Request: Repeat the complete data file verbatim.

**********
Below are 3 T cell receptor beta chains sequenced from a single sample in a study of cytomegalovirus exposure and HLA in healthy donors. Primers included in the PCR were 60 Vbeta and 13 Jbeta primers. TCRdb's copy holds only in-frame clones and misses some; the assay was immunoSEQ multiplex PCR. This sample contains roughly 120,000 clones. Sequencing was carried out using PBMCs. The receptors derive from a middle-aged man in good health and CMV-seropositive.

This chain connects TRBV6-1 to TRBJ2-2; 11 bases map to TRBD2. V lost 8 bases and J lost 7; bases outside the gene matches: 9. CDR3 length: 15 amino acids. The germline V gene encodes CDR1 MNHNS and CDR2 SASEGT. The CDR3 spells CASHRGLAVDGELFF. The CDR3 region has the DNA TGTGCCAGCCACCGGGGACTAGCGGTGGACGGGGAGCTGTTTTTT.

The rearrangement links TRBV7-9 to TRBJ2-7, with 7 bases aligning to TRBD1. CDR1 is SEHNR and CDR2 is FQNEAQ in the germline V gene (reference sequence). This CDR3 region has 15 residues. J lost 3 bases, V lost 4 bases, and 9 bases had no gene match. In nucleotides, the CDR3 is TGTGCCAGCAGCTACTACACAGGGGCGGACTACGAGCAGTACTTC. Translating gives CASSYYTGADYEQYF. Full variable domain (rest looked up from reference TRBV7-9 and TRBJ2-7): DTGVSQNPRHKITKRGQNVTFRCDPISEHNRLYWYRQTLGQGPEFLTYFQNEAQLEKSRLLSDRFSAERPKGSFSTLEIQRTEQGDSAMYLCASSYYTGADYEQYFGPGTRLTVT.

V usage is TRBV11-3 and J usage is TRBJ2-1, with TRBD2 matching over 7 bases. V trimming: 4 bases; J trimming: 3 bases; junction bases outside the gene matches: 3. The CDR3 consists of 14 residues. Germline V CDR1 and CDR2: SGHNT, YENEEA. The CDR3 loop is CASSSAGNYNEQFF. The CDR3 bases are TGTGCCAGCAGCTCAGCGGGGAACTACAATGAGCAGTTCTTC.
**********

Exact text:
Below are 3 T cell receptor beta chains sequenced from a single sample in a study of cytomegalovirus exposure and HLA in healthy donors. Primers included in the PCR were 60 Vbeta and 13 Jbeta primers. TCRdb's copy holds only in-frame clones and misses some; the assay was immunoSEQ multiplex PCR. This sample contains roughly 120,000 clones. Sequencing was carried out using PBMCs. The receptors derive from a middle-aged man in good health and CMV-seropositive.

This chain connects TRBV6-1 to TRBJ2-2; 11 bases map to TRBD2. V lost 8 bases and J lost 7; bases outside the gene matches: 9. CDR3 length: 15 amino acids. The germline V gene encodes CDR1 MNHNS and CDR2 SASEGT. The CDR3 spells CASHRGLAVDGELFF. The CDR3 region has the DNA TGTGCCAGCCACCGGGGACTAGCGGTGGACGGGGAGCTGTTTTTT.

The rearrangement links TRBV7-9 to TRBJ2-7, with 7 bases aligning to TRBD1. CDR1 is SEHNR and CDR2 is FQNEAQ in the germline V gene (reference sequence). This CDR3 region has 15 residues. J lost 3 bases, V lost 4 bases, and 9 bases had no gene match. In nucleotides, the CDR3 is TGTGCCAGCAGCTACTACACAGGGGCGGACTACGAGCAGTACTTC. Translating gives CASSYYTGADYEQYF. Full variable domain (rest looked up from reference TRBV7-9 and TRBJ2-7): DTGVSQNPRHKITKRGQNVTFRCDPISEHNRLYWYRQTLGQGPEFLTYFQNEAQLEKSRLLSDRFSAERPKGSFSTLEIQRTEQGDSAMYLCASSYYTGADYEQYFGPGTRLTVT.

V usage is TRBV11-3 and J usage is TRBJ2-1, with TRBD2 matching over 7 bases. V trimming: 4 bases; J trimming: 3 bases; junction bases outside the gene matches: 3. The CDR3 consists of 14 residues. Germline V CDR1 and CDR2: SGHNT, YENEEA. The CDR3 loop is CASSSAGNYNEQFF. The CDR3 bases are TGTGCCAGCAGCTCAGCGGGGAACTACAATGAGCAGTTCTTC.